Search Copying and distributing are prohibited without permission of the publisher
Email a friend
  • To include more than one recipient, please separate each email address with a semi-colon ';', to a maximum of 5

  • By submitting this article to a friend we reserve the right to contact them regarding AMM subscriptions. Please ensure you have their consent before giving us their details.

Ferroalloys tied closely to market demand for steel

Keywords: Tags  US ferroalloy imports, ferroalloy market, US steelmakers, U.S. Geological Survey, Hickman, Williams & Co., Robert Davis,

The demand for, and market success of, ferroalloys is closely tied to trends within the steel industry, especially the need for higher-quality, higher-strength products.

The U.S. steel industry, the leading consumer of ferroalloys, is continually improving techniques for producing higher-quality steel. The demand for high-quality steel isn’t expected to abate in the near future, but in some cases the improved techniques might result in a decrease of the quantity of ferroalloys needed, according to the U.S. Geological Survey (USGS). Since ferroalloys are used primarily in the manufacture of steel, the actual end uses are numerous, such as in the construction of buildings, cars and household goods and in the aerospace industry.

The United States, and North America in general, are net importers of ferroalloys, according to Robert Davis, vice president of Oak Brook, Ill.-based Hickman, Williams & Co. North American production has fallen to about 1.5 percent of worldwide production today from around 5.3 percent in 2000.

“North America is a minor factor in the production of ferroalloys. In fact, the U.S. is a minor producer of ferroalloys,” he said. “North American producers account for only 1.47 percent of all ferroalloys and specialty alloy production. Over 80 percent of the ferroalloys consumed in the United States are imported.”

The major ferroalloys consumed in the United States are ferrochrome, ferromolybdenum, ferromanganese and ferrosilicon. 

Ferrochrome has a wide range of uses in metals, chemicals and refractories. It is one of the nation’s most important strategic and critical materials, according to the USGS. Chromium use in iron, steel and nonferrous alloys enhances hardening and resistance to corrosion and oxidation. The use of chromium to produce stainless steel and nonferrous alloys are two of its more important applications; other applications are in steel alloys and the plating of metals.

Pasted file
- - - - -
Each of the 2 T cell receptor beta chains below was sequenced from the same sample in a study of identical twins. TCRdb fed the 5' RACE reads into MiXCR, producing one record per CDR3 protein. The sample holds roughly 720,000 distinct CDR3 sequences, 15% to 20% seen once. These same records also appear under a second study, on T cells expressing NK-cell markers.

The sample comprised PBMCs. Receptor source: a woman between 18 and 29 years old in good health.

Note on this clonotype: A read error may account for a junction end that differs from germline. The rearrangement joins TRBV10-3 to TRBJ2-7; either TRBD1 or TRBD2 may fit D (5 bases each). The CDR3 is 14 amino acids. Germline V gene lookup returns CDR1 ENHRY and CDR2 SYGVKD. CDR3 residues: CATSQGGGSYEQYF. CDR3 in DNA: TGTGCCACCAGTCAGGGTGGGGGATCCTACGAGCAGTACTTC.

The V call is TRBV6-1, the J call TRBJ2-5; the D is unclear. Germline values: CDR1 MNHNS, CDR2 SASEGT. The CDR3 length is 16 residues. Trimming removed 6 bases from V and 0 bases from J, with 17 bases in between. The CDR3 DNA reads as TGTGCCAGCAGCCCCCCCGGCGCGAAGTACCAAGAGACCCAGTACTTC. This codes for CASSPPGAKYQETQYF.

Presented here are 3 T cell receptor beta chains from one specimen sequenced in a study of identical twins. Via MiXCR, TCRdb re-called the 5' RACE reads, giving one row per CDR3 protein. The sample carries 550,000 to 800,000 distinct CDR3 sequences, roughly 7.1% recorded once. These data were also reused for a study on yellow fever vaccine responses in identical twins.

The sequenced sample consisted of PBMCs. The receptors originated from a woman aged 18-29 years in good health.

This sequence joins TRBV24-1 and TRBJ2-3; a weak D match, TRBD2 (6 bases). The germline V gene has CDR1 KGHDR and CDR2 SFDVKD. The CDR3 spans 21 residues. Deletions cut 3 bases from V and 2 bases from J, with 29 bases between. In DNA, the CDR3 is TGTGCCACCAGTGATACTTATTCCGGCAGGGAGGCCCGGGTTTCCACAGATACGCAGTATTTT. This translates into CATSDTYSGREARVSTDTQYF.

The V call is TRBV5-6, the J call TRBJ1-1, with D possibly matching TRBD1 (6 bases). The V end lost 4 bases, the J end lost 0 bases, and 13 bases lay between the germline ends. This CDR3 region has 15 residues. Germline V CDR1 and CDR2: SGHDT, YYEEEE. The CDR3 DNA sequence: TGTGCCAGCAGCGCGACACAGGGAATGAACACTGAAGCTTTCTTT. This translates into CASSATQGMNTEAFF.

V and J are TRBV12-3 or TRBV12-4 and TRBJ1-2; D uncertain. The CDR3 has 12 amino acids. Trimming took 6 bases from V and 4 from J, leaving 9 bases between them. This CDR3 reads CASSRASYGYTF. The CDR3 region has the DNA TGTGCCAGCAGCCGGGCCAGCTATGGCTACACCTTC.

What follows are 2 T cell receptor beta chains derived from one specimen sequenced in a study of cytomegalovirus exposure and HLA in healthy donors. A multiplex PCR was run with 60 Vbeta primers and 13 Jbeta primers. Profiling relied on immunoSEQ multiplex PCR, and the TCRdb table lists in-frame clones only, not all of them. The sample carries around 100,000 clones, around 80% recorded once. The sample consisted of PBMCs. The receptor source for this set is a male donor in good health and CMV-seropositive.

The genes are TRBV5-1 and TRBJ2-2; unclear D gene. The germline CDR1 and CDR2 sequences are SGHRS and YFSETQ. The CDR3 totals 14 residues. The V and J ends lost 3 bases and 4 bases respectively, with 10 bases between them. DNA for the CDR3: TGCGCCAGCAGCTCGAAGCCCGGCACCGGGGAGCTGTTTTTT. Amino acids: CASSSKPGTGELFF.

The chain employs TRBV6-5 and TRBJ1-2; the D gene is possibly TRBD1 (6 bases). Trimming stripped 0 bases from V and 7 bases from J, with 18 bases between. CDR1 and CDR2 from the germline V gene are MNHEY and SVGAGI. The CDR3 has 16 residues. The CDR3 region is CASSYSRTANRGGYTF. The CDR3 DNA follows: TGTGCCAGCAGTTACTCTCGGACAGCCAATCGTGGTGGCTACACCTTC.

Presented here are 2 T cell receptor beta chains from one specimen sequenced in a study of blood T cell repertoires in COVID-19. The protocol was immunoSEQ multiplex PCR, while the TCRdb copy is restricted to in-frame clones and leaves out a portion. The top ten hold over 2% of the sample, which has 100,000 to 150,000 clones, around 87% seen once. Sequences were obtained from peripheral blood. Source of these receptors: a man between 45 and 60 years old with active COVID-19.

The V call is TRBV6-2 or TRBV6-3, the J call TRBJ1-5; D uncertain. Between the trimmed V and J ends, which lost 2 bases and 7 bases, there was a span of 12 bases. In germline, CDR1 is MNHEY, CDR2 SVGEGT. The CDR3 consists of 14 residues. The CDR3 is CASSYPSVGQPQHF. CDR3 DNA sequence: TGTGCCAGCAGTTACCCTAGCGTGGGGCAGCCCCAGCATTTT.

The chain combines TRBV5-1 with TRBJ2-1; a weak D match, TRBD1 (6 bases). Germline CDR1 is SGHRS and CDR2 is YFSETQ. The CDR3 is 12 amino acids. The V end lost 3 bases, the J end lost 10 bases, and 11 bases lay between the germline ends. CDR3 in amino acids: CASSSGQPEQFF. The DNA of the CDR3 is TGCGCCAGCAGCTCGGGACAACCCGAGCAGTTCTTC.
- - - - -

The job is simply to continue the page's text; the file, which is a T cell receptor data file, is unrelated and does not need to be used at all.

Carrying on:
Most chromite ore is converted into ferrochrome that is consumed by the metallurgical industry, and most of that is consumed to make stainless and heat-resisting steel. Last year was characterized by uncertainty resulting from the escalating eurozone debt crisis, according to the USGS. World ingot and slab equivalent stainless and heat-resisting steel production reached about 32 million tons in 2011, an historically high level.

Ferromolybdenum is a refractory metallic element used principally as an alloying agent in steel, cast iron and superalloys to enhance hardening, strength, toughness and wear and corrosion resistance. To achieve desired metallurgical properties, molybdenum—primarily in the form of molybdic oxide or ferromolybdenum—is frequently used in combination with or added to chromium, columbium, manganese, nickel, tungsten or other alloy metals.

The versatility of molybdenum in enhancing a variety of alloy properties has ensured it a significant role in contemporary industrial technology, which increasingly requires materials that are serviceable under high stress, expanded temperature ranges and highly corrosive environments, according to the USGS.

In 2011, molybdenum valued at about $2.2 billion (based on the average oxide price) was produced by 10 U.S. mines. Molybdenum ore was produced as a primary product at four mines (one each in Colorado, Idaho, Nevada and New Mexico), while six copper mines (three in Arizona and one each in Montana, Nevada and Utah) recovered molybdenum as a by-product. Three roasting plants converted molybdenite concentrate to molybdic oxide, from which intermediate products like ferromolybdenum, metal powder and various chemicals were produced. Iron and steel and superalloy producers accounted for about 81 percent of the molybdenum consumed.

Ferromanganese is essential to iron and steel production by virtue of its sulfur-fixing, deoxidizing and alloying properties. Steelmaking, including its iron making component, accounts for most domestic manganese demand, currently in a range of 85 to 90 percent of the total. Manganese ferroalloys, consisting of various grades of ferromanganese and silicomanganese, provide most of this key ingredient to steelmaking. Products for construction, machinery and transportation are leading end uses of manganese, and the metal also is a key component of certain widely used aluminum alloys and, in oxide form, dry-cell batteries.

Manganese ore containing 35 percent or more manganese hasn’t been produced domestically since 1970. Last year, manganese ore was consumed mainly by eight companies with plants principally in the East and Midwest. Most ore consumption was related to steel production, directly in pig iron manufacture and indirectly through upgrading ore to ferroalloys. Manganese ferroalloys were produced at two smelters. Construction end uses accounted for about 29 percent of manganese demand, while machinery and transportation products each consumed about 10 percent. Most of the rest went to a variety of other iron and steel applications. The value of domestic consumption, estimated from foreign trade data, was about $1.3 billion.

Silicon metal, which like ferrosilicon is generally produced in submerged electric-arc furnaces, is not used as a ferroalloy but rather for alloying with aluminum and for the production of chemicals. 

Have your say
  • All comments are subject to editorial review.
    All fields are compulsory.